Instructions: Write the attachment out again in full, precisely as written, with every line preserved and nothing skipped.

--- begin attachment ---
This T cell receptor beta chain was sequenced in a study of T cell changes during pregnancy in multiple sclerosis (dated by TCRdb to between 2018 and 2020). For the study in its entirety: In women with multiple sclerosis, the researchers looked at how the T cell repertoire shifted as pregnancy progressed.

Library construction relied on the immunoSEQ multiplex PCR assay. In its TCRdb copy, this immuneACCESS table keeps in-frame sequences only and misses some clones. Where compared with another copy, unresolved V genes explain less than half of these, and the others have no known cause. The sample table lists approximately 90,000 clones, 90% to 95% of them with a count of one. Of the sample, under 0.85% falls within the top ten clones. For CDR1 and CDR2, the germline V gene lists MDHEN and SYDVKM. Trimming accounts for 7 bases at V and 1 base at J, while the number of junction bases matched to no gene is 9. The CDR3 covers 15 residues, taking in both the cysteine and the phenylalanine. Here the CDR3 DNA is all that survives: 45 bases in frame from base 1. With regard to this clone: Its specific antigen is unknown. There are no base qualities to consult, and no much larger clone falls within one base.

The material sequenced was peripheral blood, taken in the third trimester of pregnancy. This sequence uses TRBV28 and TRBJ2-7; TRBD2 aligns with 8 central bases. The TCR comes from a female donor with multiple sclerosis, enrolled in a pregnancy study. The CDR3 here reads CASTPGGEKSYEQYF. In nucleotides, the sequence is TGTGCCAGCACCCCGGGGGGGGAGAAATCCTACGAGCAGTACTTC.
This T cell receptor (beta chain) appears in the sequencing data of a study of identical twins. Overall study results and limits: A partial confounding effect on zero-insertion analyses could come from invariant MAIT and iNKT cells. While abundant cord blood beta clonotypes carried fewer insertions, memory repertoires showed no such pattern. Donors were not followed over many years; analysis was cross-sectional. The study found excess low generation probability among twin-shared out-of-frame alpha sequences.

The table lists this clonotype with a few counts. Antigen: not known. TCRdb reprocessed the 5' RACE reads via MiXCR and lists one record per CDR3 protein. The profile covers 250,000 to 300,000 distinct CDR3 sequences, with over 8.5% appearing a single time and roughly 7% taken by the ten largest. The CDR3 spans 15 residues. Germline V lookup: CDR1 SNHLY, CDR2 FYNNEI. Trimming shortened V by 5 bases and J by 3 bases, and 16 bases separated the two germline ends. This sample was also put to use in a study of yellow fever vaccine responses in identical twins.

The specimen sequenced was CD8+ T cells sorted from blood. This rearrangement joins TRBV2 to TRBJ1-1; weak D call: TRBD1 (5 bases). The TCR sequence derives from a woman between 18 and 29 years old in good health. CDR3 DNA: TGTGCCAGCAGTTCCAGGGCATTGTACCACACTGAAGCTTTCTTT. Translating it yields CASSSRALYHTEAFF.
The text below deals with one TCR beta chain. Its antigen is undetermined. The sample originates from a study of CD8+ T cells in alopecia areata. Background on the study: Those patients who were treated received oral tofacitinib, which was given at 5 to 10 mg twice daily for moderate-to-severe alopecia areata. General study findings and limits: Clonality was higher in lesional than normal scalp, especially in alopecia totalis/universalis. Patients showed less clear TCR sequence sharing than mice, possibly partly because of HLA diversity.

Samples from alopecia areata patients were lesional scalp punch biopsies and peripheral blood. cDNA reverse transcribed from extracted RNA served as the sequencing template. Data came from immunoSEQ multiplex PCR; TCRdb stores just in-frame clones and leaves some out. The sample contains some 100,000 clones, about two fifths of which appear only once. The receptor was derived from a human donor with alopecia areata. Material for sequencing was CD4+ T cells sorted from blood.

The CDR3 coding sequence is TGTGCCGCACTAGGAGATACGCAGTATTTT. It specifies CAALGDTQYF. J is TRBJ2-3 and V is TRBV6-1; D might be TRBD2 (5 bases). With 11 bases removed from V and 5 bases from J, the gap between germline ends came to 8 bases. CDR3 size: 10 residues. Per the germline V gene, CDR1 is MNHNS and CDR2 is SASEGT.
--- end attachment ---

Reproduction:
This T cell receptor beta chain was sequenced in a study of T cell changes during pregnancy in multiple sclerosis (dated by TCRdb to between 2018 and 2020). For the study in its entirety: In women with multiple sclerosis, the researchers looked at how the T cell repertoire shifted as pregnancy progressed.

Library construction relied on the immunoSEQ multiplex PCR assay. In its TCRdb copy, this immuneACCESS table keeps in-frame sequences only and misses some clones. Where compared with another copy, unresolved V genes explain less than half of these, and the others have no known cause. The sample table lists approximately 90,000 clones, 90% to 95% of them with a count of one. Of the sample, under 0.85% falls within the top ten clones. For CDR1 and CDR2, the germline V gene lists MDHEN and SYDVKM. Trimming accounts for 7 bases at V and 1 base at J, while the number of junction bases matched to no gene is 9. The CDR3 covers 15 residues, taking in both the cysteine and the phenylalanine. Here the CDR3 DNA is all that survives: 45 bases in frame from base 1. With regard to this clone: Its specific antigen is unknown. There are no base qualities to consult, and no much larger clone falls within one base.

The material sequenced was peripheral blood, taken in the third trimester of pregnancy. This sequence uses TRBV28 and TRBJ2-7; TRBD2 aligns with 8 central bases. The TCR comes from a female donor with multiple sclerosis, enrolled in a pregnancy study. The CDR3 here reads CASTPGGEKSYEQYF. In nucleotides, the sequence is TGTGCCAGCACCCCGGGGGGGGAGAAATCCTACGAGCAGTACTTC.
This T cell receptor (beta chain) appears in the sequencing data of a study of identical twins. Overall study results and limits: A partial confounding effect on zero-insertion analyses could come from invariant MAIT and iNKT cells. While abundant cord blood beta clonotypes carried fewer insertions, memory repertoires showed no such pattern. Donors were not followed over many years; analysis was cross-sectional. The study found excess low generation probability among twin-shared out-of-frame alpha sequences.

The table lists this clonotype with a few counts. Antigen: not known. TCRdb reprocessed the 5' RACE reads via MiXCR and lists one record per CDR3 protein. The profile covers 250,000 to 300,000 distinct CDR3 sequences, with over 8.5% appearing a single time and roughly 7% taken by the ten largest. The CDR3 spans 15 residues. Germline V lookup: CDR1 SNHLY, CDR2 FYNNEI. Trimming shortened V by 5 bases and J by 3 bases, and 16 bases separated the two germline ends. This sample was also put to use in a study of yellow fever vaccine responses in identical twins.

The specimen sequenced was CD8+ T cells sorted from blood. This rearrangement joins TRBV2 to TRBJ1-1; weak D call: TRBD1 (5 bases). The TCR sequence derives from a woman between 18 and 29 years old in good health. CDR3 DNA: TGTGCCAGCAGTTCCAGGGCATTGTACCACACTGAAGCTTTCTTT. Translating it yields CASSSRALYHTEAFF.
The text below deals with one TCR beta chain. Its antigen is undetermined. The sample originates from a study of CD8+ T cells in alopecia areata. Background on the study: Those patients who were treated received oral tofacitinib, which was given at 5 to 10 mg twice daily for moderate-to-severe alopecia areata. General study findings and limits: Clonality was higher in lesional than normal scalp, especially in alopecia totalis/universalis. Patients showed less clear TCR sequence sharing than mice, possibly partly because of HLA diversity.

Samples from alopecia areata patients were lesional scalp punch biopsies and peripheral blood. cDNA reverse transcribed from extracted RNA served as the sequencing template. Data came from immunoSEQ multiplex PCR; TCRdb stores just in-frame clones and leaves some out. The sample contains some 100,000 clones, about two fifths of which appear only once. The receptor was derived from a human donor with alopecia areata. Material for sequencing was CD4+ T cells sorted from blood.

The CDR3 coding sequence is TGTGCCGCACTAGGAGATACGCAGTATTTT. It specifies CAALGDTQYF. J is TRBJ2-3 and V is TRBV6-1; D might be TRBD2 (5 bases). With 11 bases removed from V and 5 bases from J, the gap between germline ends came to 8 bases. CDR3 size: 10 residues. Per the germline V gene, CDR1 is MNHNS and CDR2 is SASEGT.